My son recently confided in me that his friend had touched my son’s private parts.  This happened some time ago and my son has made me promise that I won’t tell anyone.  I have known for a while that something was up and my son eventually wrote me a letter.

Could it just be that they were simply playing around and things got a little out of hand, or is this something I should be really concerned about.  My son remains friends with the other child and I am very good friends with the parents and I know that bringing this up could destroy our friendships.

Please help.

A Worried Parent

Dear Worried Parent 

You are right to recognise that this could be experimentation related to children’s normal growing sexual awareness. But touching by another child may be an indicator your son’s friend has troubles of his own and is in need of help. You may find it useful to read the NSPCC booklet ‘What can I do? Protecting your child from sexual abuse’ available on the NSPCC website. 

It may have been a relatively innocent event, but the impact on your child is also worrying. That it is still bothering him now indicates he needs help to understand what happened. He will probably feel uncomfortable talking to you about this, but Childline is a place where he can talk and get advice and that you know is safe. (0800 1111 or www.childline.org.uk)  

This could be nothing or it could be something. It is important that you talk this through with our trained counsellors at the NSPCC. 

Jane 

 

Dear Jane,

Please help.  I have this awful feeling that my son is being groomed on the internet.  He talks to a “boy” who is supposed to be the same age as him. I have seen some of the chats but my son is very secretive.  

From the chats that I have seen he has asked some quite intimate questions about his sexuality, whether he likes girls, has lost his virginity etc and I am beginning to wonder whether this might be an adult.  He has asked for photos but so far, to my knowledge this hasn’t happened.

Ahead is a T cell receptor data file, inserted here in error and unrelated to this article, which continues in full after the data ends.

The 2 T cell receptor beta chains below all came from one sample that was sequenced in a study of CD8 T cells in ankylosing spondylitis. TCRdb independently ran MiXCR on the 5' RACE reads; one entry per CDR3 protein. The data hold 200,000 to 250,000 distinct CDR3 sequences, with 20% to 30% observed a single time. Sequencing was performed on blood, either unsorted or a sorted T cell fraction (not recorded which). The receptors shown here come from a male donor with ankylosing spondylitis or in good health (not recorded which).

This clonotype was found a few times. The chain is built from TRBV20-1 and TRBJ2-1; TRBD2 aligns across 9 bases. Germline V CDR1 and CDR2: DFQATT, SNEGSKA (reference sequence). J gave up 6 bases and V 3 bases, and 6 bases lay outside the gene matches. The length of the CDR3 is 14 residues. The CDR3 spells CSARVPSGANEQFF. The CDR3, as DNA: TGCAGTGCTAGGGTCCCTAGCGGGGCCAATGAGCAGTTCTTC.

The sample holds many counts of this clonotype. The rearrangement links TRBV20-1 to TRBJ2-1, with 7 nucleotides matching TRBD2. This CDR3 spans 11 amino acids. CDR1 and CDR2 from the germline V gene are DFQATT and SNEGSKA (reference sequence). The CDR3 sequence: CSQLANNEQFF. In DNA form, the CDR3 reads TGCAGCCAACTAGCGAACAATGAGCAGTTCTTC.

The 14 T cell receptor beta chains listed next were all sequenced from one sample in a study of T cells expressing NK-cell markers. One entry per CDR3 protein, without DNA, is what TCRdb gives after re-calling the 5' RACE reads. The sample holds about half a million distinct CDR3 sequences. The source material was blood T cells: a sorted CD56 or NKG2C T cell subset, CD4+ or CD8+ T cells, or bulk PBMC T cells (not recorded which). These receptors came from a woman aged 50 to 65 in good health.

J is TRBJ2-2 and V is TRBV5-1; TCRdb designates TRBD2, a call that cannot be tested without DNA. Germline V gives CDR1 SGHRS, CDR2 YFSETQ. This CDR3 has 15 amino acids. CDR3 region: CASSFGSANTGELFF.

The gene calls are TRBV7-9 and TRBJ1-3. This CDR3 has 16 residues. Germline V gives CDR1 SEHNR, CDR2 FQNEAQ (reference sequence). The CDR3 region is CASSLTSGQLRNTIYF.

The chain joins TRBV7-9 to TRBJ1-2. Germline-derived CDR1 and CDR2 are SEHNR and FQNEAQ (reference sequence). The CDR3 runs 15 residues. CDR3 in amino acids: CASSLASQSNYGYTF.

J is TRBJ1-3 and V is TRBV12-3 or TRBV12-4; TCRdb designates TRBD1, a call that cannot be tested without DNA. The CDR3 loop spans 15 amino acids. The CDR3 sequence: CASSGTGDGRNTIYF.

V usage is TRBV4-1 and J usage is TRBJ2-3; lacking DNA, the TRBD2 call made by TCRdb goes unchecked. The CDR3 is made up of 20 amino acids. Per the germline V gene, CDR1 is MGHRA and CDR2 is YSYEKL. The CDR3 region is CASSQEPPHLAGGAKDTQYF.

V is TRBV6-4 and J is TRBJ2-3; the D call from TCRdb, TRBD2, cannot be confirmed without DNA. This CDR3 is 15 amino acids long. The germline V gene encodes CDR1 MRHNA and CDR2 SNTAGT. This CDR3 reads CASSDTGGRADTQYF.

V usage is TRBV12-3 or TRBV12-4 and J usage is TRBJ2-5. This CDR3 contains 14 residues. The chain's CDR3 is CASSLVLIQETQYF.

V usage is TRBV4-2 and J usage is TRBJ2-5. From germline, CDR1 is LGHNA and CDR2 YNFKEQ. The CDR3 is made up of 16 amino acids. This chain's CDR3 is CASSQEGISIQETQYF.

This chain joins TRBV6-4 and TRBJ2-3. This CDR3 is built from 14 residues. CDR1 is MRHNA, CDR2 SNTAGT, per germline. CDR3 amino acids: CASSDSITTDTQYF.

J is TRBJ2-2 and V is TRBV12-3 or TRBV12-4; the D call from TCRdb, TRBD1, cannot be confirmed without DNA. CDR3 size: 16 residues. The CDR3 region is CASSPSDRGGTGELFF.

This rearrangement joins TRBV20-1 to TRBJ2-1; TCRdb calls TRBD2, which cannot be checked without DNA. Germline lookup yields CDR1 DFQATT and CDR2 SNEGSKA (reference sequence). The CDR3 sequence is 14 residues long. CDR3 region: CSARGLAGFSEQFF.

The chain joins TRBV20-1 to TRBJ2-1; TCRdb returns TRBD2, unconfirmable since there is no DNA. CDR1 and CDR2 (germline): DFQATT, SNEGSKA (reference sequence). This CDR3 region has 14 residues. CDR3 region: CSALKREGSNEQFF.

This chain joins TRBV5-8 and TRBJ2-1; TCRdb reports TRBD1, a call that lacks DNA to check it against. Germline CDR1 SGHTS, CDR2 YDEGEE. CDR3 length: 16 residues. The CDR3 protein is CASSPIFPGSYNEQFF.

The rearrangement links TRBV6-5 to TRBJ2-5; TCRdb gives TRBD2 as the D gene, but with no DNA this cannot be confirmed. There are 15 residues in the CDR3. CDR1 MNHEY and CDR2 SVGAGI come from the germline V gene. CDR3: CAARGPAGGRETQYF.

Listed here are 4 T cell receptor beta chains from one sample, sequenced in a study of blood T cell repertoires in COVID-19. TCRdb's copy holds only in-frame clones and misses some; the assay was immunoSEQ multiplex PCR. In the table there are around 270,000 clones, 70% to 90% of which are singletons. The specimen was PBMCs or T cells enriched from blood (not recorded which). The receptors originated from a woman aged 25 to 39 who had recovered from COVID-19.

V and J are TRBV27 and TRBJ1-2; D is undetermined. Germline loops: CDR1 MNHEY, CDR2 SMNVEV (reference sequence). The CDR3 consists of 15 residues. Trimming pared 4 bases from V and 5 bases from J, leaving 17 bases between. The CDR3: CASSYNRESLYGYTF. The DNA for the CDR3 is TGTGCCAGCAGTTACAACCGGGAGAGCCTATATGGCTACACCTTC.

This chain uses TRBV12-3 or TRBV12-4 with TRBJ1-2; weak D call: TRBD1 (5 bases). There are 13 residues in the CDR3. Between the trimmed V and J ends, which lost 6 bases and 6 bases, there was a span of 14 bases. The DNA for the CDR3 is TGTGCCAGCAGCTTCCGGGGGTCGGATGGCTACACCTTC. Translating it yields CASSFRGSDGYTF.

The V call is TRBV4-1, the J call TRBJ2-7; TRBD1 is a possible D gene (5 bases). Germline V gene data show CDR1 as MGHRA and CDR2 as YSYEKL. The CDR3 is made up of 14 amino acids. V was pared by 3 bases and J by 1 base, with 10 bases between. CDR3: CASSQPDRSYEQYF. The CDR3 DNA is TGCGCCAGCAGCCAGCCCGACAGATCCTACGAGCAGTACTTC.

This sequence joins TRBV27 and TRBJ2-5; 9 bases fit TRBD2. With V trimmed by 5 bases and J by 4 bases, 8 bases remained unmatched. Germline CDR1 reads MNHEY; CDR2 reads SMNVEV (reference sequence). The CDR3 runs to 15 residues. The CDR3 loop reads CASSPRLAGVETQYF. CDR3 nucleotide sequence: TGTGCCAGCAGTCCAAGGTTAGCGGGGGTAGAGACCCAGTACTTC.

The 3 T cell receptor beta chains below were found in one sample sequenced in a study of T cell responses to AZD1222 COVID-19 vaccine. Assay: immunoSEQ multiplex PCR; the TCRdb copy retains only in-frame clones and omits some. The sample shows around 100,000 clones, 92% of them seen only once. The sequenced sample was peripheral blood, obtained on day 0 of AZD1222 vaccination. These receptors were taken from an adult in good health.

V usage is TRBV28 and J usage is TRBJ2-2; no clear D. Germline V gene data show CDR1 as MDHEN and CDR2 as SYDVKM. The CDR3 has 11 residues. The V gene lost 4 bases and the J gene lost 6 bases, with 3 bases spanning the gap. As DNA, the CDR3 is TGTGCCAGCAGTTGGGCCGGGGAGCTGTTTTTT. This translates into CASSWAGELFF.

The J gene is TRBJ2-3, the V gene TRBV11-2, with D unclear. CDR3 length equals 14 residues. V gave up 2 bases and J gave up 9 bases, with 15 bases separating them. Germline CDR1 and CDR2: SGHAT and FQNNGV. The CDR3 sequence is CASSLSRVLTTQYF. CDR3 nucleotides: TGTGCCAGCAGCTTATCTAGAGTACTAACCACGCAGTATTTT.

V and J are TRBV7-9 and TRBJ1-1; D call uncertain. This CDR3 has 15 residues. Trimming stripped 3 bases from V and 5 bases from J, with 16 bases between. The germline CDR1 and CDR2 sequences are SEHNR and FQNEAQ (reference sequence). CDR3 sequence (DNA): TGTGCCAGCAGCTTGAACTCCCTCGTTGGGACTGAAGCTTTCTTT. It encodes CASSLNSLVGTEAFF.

I have to be careful as I don’t want my child to feel that I am prying. However, I have to do my best to keep him safe. I am worried that he might try to encourage my child to meet up with him.  I can’t tell my partner who would go up the wall.

Do I need to be worried?

Parent of Digital-age teenager

Dear Parent of Digital-age teenager

I can understand your worry. You may have good cause but from the limited  information you have shared it is hard to determine the true risks. I think you need to talk to your son and let him know you have his best interest at heart. You both may also benefit from some additional professional support.

Teenagers typically start to pull away from parents and become more secretive. Parents need to balance trusting their youngsters with wanting to oversee and control their activities. Social network sites offer opportunities to meet others in the safety of their own room. This can make children bolder and less wary than they might be if they met a stranger on a dark street.  

There is information on websites such as CEOP, Saferinternet and the NSPCC about how to use social networks safely. Young people often know more about computers and the internet than their parents, but it is important that your son knows you care and are there to help him if he experience problems.

Pick your moment to talk to him, somewhere private where you won’t be disturbed – go for a walk, take a drive in the car. Plan what you are going to say and avoid too much emotion. I have found the following structure helpful: ‘I notice… I think… I feel… I need…’ An example might be:  ‘I notice you spend a lot of time talking the internet. I think you need some privacy BUT I feel worried because some friendships that start this way may be dangerous. I need you to know that I care about your safety and that I am willing to listen if you want to talk.’ 

Alternatively you may want to encourage your son to look at the information for young people on Childline (0800 1111 orwww.childline.org.uk) which is a place where he can talk and get more advice. 

I hope this helps

Jane